© DeAnna L’am , 2012 – All Rights Reserved

5 Responses

  1. bleh. yuk, no thanks. i do not particularly enjoy leaking at inconvienent times and places and having it run down my leg. theres nothing romantic about it.

    1. Dear web Reader,
      I respect your choice to use tampons, or any other product.
      I would like to bring the question of why something so natural is “Bleh” and “Yuk”?
      There may not be anything romantic about it. But there is life giving sustenance in it.
      I doubt that anyone would call the inner lining of a pregnant woman’s belly “Yuk”. Why, then, is the same substance gross as soon as it leaves our body?
      This post is an attempt to point out that we, as women and as a culture, grew up being fed a huge amount of negativity about our body and our blood. It is time we question it, and decide for ourselves!
      If we still feel it is “yuk” – so be it, but let it come from an informed inner exploration :-)

  2. Dear DeAnna,
    thank you for your passion and for sharing your experience and wisdom!
    Well, during these last months I found out that I can`t stand tampons anymore. My body doesn`t tolerate them any longer. I get pain when being “plugged”. I need to feel the flow to be able to flow myself!
    I experimented with mooncups and with cloth pads. Mooncups are working beautifully from the 2nd day on. But on the 1st day it has to be the cloth pad to really get the flow started.
    I am so grateful for your book where I first have been reading about alternatives which seem very healthy to me. Thank you!
    love, Ulrike

  3. Hi Web Reader – I used to feel similarly, until I discovered that what was “yuk” for me were the painful symptoms. I no longer confuse the process of having my period with the symptoms. After quitting sugar, flour, soy (which creates estrogen), caffeine, and alcohol, my physical symptoms are almost completely gone. Just some tiredness the first day. No more headaches, backaches, upset stomach, cravings, bloating, exhaustion, or cramps. (Stopping tampons also helped with stomach problems and cramps.) Now I just sit back and relax, and watch my body do what it needs to do. I love that it washes away all the accumulated negativity, stress, and sadness I may have accumulated over the past month. It’s a release. Any pain associated it with it, I believe, is the body trying to accommodate the choices we made that were not the most healthful. Once you make your body your ally, it starts to work in your favor. Get it on your side and tell it you love it.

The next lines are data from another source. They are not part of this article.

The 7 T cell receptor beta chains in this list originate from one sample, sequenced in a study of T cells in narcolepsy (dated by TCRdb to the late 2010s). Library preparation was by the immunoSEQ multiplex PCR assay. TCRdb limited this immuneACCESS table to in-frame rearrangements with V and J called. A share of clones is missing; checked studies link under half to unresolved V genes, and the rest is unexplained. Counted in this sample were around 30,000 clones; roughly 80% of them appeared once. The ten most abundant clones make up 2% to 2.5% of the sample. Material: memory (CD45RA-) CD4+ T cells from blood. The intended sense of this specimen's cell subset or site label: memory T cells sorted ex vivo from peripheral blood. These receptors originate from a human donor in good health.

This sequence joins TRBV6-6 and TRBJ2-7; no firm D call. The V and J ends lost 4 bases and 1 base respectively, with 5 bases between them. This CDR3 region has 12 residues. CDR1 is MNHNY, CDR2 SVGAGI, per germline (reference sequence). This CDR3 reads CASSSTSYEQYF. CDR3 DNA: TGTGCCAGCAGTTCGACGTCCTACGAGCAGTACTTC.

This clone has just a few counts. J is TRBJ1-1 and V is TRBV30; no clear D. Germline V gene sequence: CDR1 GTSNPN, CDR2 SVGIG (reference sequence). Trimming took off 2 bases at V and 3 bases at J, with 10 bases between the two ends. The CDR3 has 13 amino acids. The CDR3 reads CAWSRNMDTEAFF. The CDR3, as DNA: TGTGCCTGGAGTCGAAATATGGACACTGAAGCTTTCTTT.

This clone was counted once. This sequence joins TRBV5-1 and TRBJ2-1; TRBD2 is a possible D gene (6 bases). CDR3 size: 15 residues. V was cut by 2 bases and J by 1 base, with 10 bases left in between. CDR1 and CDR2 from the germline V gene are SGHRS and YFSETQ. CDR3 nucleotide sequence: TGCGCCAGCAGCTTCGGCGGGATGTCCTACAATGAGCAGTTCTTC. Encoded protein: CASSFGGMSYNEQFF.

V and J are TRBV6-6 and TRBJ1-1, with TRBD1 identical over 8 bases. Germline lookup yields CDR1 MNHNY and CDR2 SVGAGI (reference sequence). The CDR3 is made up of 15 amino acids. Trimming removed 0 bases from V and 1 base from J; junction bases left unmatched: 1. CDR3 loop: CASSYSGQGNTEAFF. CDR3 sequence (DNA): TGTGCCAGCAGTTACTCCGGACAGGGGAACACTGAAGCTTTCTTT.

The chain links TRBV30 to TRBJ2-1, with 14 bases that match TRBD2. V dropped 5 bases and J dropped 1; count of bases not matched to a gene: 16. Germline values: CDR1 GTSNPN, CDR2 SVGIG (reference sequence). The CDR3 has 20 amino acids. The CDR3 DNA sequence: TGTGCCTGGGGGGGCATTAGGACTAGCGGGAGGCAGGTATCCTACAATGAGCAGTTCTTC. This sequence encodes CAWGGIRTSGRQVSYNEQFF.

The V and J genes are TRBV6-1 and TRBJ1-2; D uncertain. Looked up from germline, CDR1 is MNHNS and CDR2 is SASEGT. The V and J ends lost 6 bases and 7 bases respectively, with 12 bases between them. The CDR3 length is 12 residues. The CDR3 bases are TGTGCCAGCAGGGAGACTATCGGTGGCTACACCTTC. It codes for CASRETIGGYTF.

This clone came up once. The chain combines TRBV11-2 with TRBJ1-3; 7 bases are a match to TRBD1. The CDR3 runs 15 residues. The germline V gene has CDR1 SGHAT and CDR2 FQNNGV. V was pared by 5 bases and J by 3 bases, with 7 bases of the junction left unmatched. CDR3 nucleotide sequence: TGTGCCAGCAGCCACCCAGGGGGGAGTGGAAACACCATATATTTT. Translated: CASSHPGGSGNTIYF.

4. I enjoyed reading your story. About a year ago I made the switch to using a mooncup which has lead me to actually look forward to having my moons. Not only does having my moons mark a celebration that I have conceived no more children (I already have enough) but when emptying my cup into the garden, it gives me a moment to reflect that I am a part of this big world filled with nature and on some small level I can give something back to nurture it. On a personal level I enjoy to remain mostly mess free (I don’t have hot water or a shower at my house so it’s a lot easier on a hygiene level like this for me) but I no longer have many of the typical symptoms I used to….the bloating…the cramping….the disconnectedness to the process which created a stressful grumpy person who focused on the unimportant things. I now take a moment to reflect over the last months ups and downs and let it flooooooooow away. I highly recommend getting in touch with your amazing femininity in all its glory.
    Thank you for this space to share my feelings!!!